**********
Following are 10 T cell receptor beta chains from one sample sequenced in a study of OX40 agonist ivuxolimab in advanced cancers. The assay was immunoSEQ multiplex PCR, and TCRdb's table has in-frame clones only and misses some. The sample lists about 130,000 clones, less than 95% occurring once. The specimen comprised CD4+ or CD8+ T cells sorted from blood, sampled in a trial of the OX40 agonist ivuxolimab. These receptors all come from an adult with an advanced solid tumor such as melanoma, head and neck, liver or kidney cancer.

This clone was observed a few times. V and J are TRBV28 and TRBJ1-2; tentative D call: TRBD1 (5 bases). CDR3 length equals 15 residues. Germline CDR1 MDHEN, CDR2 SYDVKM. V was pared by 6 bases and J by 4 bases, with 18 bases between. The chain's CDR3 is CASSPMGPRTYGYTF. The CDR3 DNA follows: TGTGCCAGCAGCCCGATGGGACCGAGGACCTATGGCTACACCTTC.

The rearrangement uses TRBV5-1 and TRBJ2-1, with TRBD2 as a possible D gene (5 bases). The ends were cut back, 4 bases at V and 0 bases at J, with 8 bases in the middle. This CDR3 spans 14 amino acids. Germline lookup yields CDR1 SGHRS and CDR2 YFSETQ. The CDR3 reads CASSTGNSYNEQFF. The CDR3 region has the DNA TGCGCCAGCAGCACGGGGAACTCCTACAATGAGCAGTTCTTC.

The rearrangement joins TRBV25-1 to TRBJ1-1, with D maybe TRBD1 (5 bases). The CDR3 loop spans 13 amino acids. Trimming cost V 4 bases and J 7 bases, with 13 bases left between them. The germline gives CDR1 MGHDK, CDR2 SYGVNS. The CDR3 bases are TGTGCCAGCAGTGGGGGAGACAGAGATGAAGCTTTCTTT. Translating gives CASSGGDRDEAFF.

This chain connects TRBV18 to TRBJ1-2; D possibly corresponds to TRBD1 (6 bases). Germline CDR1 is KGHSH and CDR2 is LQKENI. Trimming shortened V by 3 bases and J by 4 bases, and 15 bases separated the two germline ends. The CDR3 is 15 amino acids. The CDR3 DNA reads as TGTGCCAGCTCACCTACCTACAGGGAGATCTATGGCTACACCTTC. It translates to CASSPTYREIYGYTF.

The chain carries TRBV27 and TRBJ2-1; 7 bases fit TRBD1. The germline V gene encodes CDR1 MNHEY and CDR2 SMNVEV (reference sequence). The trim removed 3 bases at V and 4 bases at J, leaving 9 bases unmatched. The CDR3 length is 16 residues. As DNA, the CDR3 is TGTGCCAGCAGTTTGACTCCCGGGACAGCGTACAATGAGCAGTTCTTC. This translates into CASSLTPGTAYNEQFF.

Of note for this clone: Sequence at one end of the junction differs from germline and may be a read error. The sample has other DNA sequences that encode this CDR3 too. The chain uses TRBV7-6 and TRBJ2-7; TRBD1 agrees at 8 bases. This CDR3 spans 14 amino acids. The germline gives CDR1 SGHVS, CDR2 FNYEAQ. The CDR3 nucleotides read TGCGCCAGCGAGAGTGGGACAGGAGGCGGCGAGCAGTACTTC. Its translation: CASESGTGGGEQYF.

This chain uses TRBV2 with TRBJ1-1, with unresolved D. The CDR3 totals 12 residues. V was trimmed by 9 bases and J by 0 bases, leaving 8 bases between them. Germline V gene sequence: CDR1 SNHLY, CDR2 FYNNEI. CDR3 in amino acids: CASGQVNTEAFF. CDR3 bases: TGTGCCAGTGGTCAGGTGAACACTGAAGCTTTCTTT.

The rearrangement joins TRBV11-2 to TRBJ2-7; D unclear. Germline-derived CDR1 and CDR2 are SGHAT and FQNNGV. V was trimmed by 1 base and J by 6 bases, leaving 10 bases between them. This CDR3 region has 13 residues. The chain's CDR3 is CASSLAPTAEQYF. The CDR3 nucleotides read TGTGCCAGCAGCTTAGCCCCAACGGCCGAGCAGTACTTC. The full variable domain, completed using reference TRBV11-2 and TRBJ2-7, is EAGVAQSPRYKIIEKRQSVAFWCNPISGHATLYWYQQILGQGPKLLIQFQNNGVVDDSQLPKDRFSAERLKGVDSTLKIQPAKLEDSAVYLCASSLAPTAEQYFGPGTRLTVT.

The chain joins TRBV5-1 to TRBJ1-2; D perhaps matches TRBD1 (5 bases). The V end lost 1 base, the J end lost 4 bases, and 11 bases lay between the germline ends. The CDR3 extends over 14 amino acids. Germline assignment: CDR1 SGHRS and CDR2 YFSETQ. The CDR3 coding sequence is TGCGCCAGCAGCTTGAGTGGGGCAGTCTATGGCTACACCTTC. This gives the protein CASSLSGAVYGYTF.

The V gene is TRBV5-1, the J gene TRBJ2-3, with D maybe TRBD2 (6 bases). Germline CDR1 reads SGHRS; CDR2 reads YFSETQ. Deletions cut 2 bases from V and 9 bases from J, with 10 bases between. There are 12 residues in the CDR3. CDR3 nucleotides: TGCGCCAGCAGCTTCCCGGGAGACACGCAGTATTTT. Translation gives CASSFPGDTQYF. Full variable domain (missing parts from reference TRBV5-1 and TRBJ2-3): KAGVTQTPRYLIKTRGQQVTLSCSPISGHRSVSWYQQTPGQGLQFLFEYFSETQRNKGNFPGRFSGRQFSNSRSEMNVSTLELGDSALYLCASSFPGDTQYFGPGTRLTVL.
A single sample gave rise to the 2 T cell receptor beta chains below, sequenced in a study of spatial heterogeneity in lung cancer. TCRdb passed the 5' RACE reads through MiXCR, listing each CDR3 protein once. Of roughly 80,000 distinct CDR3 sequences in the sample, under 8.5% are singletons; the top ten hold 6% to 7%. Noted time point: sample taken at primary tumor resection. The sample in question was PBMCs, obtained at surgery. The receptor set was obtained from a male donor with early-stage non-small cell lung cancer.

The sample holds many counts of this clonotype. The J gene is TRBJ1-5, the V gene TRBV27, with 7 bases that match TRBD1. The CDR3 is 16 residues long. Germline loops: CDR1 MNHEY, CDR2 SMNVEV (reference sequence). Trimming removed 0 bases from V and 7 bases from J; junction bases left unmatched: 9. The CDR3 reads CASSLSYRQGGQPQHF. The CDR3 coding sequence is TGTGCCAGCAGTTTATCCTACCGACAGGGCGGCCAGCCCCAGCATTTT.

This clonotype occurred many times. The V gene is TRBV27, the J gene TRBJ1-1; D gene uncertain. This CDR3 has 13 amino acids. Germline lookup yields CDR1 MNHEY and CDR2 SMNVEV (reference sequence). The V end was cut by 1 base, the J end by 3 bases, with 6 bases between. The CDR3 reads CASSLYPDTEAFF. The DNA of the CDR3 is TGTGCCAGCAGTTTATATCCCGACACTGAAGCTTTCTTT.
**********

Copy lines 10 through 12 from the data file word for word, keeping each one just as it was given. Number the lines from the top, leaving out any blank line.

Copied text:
The chain joins TRBV5-1 to TRBJ1-2; D perhaps matches TRBD1 (5 bases). The V end lost 1 base, the J end lost 4 bases, and 11 bases lay between the germline ends. The CDR3 extends over 14 amino acids. Germline assignment: CDR1 SGHRS and CDR2 YFSETQ. The CDR3 coding sequence is TGCGCCAGCAGCTTGAGTGGGGCAGTCTATGGCTACACCTTC. This gives the protein CASSLSGAVYGYTF.

The V gene is TRBV5-1, the J gene TRBJ2-3, with D maybe TRBD2 (6 bases). Germline CDR1 reads SGHRS; CDR2 reads YFSETQ. Deletions cut 2 bases from V and 9 bases from J, with 10 bases between. There are 12 residues in the CDR3. CDR3 nucleotides: TGCGCCAGCAGCTTCCCGGGAGACACGCAGTATTTT. Translation gives CASSFPGDTQYF. Full variable domain (missing parts from reference TRBV5-1 and TRBJ2-3): KAGVTQTPRYLIKTRGQQVTLSCSPISGHRSVSWYQQTPGQGLQFLFEYFSETQRNKGNFPGRFSGRQFSNSRSEMNVSTLELGDSALYLCASSFPGDTQYFGPGTRLTVL.
A single sample gave rise to the 2 T cell receptor beta chains below, sequenced in a study of spatial heterogeneity in lung cancer. TCRdb passed the 5' RACE reads through MiXCR, listing each CDR3 protein once. Of roughly 80,000 distinct CDR3 sequences in the sample, under 8.5% are singletons; the top ten hold 6% to 7%. Noted time point: sample taken at primary tumor resection. The sample in question was PBMCs, obtained at surgery. The receptor set was obtained from a male donor with early-stage non-small cell lung cancer.